RICHARD: One, I want to meet as many people as possible. But two, I walk the show floor and I get this vibe of what, at least, are the vendors seeing as the future of the industry? It usually takes about six hours on the floor, so over two days, to actually pick up on that. I always get that at our site.
RICHARD: Now even the vendors treat Black Hat a little like our mid-term thing.
MATT: It's a little edgier. It used to be at least.
RICHARD: Yeah. Edgier. But they don't necessarily bring out their innovations or their changes of direction at Black Hat. But it will be a really good test of where they industry is at. For instance, at RSA this year we had Microsoft, Google, AT&T all getting into the SIM space at once. That's a huge trend for that to happen. But now we've had enough time to see how's that going for them? I hope to pick up on that and see if they really think SIM is something that needed to be reinvented.
MATT: Are you seeing anything with regards to the coming 5G next revolution, evolution, whatever we call that, that's going to be impactful?
RICHARD: No. I've been writing about it because it just dramatically changes how we network. If now your cellphone gets faster speed than any corporate network can provide, other than the ones that use 5G, it means there's just going to be no way to extend the perimeter to everybody's cellphones. Other than new ways.
RICHARD: I'm watching what Zscaler's doing because they are definitely playing off of that. All of the so-called ‘zero trust’ networking. Let's just great a separate network, use GRE and tunneling. We'll just take everybody into our cloud and then give them access to the apps that they need. It's kind of a cool development.
MATT: Gives me something to do this week, aside from gambling.
MATT: Then I've got to do this. I know I'm putting you on the spot here. I overheard, you were talking with our producers beforehand. You don't have to give the secrets away or where you might have been when this nefarious activity came. I hear that you like to play craps.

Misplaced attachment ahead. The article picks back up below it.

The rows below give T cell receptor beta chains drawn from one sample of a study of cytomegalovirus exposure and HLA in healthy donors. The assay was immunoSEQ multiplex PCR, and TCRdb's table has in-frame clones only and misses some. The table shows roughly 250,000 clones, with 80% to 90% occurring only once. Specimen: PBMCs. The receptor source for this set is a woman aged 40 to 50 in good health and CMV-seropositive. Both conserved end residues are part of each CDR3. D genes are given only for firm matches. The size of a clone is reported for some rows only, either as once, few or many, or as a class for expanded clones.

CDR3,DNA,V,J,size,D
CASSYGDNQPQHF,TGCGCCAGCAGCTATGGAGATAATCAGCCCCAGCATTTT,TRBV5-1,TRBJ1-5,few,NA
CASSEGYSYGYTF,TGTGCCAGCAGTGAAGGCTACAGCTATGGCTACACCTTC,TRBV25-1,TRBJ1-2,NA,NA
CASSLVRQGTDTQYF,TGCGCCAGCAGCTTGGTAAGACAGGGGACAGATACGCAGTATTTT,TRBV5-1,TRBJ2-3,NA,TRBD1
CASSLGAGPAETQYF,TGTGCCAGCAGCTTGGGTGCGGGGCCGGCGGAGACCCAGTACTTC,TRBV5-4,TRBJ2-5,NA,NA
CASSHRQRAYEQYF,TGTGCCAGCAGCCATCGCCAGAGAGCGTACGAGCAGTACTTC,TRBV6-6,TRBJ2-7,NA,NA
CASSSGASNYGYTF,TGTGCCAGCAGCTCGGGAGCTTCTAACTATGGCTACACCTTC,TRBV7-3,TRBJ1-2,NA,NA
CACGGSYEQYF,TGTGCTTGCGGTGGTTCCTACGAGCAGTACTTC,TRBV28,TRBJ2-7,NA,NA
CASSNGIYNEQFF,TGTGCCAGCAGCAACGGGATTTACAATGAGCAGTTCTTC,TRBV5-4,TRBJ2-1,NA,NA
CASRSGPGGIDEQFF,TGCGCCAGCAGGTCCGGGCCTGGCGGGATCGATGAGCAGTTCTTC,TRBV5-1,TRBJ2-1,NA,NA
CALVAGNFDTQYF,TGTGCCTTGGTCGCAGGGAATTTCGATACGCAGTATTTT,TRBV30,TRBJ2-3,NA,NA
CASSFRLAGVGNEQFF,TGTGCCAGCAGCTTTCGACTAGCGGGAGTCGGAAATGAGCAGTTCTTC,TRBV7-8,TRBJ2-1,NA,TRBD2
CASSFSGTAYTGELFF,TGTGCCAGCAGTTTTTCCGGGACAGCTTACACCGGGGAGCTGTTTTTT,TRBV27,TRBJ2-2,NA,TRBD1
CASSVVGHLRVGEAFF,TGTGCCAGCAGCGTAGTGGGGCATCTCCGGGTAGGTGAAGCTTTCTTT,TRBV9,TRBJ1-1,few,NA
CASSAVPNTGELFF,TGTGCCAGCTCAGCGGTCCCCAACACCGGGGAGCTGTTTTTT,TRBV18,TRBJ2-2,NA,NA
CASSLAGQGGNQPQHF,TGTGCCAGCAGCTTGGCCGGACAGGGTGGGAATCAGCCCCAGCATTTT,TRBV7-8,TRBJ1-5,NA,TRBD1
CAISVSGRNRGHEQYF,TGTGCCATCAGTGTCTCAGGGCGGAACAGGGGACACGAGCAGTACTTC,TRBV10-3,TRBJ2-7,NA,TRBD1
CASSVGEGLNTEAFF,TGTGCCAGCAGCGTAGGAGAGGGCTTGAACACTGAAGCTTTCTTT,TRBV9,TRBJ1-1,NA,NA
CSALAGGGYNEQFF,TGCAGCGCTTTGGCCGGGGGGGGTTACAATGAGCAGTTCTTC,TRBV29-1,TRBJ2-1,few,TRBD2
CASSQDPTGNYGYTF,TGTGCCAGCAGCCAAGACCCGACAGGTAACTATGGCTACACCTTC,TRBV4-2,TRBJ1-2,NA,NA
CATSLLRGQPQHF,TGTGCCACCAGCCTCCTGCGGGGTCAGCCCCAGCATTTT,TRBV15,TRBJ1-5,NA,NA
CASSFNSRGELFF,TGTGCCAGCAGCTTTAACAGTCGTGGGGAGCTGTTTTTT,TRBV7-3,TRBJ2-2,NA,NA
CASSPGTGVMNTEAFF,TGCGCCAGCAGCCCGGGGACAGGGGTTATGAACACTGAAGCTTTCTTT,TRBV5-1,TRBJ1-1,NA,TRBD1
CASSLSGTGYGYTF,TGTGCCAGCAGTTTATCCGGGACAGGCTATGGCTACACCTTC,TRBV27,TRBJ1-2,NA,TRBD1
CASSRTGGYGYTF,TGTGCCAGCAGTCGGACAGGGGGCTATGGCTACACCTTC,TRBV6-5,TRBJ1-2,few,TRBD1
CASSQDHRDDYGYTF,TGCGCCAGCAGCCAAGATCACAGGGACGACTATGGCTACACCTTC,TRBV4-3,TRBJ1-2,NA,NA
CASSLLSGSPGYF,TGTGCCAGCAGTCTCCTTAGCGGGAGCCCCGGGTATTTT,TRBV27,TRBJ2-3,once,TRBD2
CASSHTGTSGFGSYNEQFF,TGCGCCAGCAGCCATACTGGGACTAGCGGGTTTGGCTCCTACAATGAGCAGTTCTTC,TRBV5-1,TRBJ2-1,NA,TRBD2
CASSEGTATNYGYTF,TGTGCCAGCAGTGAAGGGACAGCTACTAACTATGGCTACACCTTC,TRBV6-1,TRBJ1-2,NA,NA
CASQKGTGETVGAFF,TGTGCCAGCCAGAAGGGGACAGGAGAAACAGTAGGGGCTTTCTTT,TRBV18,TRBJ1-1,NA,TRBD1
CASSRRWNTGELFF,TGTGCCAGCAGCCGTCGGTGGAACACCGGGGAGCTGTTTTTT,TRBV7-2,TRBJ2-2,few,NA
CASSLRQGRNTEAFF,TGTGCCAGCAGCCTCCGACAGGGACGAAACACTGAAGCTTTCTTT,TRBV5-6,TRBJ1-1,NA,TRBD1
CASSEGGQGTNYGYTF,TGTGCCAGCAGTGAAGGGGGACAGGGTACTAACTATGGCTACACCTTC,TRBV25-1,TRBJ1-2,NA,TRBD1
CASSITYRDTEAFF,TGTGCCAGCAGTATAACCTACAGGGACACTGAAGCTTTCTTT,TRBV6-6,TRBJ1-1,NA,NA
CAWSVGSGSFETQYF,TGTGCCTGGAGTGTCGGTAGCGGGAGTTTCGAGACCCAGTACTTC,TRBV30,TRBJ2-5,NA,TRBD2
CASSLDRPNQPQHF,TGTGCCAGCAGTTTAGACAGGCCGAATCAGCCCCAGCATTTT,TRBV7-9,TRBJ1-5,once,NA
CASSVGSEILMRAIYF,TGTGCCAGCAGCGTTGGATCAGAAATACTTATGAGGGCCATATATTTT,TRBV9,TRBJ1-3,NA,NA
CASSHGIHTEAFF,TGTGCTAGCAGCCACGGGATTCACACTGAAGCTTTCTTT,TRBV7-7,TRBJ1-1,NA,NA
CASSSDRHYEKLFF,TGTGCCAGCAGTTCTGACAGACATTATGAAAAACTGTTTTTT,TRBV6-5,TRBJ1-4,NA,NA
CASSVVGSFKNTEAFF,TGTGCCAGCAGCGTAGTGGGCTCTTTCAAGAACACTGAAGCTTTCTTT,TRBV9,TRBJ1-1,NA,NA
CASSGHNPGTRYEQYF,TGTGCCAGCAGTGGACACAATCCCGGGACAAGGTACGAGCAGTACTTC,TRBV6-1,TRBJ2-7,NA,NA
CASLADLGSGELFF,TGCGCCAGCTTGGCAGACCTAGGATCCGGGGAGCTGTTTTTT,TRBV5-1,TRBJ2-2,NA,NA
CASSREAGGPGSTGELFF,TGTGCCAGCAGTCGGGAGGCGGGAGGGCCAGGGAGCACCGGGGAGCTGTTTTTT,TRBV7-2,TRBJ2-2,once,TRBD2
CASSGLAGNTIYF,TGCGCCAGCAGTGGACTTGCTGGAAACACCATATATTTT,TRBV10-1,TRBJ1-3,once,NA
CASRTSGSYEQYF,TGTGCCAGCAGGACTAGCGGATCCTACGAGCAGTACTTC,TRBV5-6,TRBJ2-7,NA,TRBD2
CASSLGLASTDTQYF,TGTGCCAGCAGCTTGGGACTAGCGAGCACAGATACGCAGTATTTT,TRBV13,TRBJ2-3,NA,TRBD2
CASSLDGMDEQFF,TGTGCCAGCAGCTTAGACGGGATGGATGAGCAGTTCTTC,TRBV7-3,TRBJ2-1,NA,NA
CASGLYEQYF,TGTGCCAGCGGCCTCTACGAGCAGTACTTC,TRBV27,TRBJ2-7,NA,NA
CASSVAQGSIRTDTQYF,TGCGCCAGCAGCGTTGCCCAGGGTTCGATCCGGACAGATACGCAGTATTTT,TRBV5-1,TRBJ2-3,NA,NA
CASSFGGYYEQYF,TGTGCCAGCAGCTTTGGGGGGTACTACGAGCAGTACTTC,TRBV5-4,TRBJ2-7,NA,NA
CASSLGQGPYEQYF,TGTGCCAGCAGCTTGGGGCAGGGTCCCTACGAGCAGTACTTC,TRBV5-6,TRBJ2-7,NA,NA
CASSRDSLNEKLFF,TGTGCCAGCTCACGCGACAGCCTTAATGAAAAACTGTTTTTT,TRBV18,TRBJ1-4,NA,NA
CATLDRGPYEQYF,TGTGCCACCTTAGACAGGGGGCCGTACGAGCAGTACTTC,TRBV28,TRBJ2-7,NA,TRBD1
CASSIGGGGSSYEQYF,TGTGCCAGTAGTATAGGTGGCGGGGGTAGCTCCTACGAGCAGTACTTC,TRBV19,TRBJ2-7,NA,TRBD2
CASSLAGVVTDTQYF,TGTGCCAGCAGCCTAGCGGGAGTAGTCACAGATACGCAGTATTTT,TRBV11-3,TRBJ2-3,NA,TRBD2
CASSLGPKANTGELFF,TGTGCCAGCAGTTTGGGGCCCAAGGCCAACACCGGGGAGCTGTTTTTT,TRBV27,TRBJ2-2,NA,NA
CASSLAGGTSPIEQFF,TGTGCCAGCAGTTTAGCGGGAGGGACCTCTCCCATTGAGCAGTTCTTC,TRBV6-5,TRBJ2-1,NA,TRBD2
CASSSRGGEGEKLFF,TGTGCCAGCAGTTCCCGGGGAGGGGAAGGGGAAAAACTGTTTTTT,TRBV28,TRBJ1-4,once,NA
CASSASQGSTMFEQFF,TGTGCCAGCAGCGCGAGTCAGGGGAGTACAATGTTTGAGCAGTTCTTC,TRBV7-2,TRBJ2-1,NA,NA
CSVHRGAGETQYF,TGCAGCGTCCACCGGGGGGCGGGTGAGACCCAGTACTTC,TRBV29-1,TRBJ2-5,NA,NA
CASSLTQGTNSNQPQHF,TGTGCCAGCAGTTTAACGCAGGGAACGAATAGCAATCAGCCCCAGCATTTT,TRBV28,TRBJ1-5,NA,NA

RICHARD: I do like to play craps. That's my game.
MATT: There might have been a situation arose where you were doing better than they would have prefer?
RICHARD: Several times. As a matter of fact, usually if I'm at a table long enough they pick up on the fact that I'm trying to exercise dice control, which is just change the odds slightly in my favor. Reduce the number of sevens that I throw. If you played long enough you would start beating the house if you could do that. They pick up on what I'm doing because I'm probably too obvious, which is the next phase right? Okay, do the dice control but don't be as obvious. But I've been kicked out of Monte Carlo. I've been kicked out of here, the Mandalay. They don't have pictures of me yet.
RICHARD: I haven't been kicked out of the Tropicana. I always go back there. They're friendly and nice people there.
MATT: There we go. Not that people in Mandalay aren't nice, but Richard Stiennon cybersecurity expert hacking Las Vegas. That's what we're doing.
MATT: Shameless plugs. People looking for information about you and what you're up to. Where do they go?
RICHARD: Yeah. Always follow me on Twitter @cyberwar. You can find me at the website that's now that's up and running for security-yearbook.com. That'll be updated with all the stories as I get them written.
MATT: Get the first one because it's going to be a collector’s item. As always, you know where you can find us. We are at threatvector.cylance.com. On social it is @CylanceInc, @BlackBerry. I'm Matt Stephenson @packmatt73. See you soon!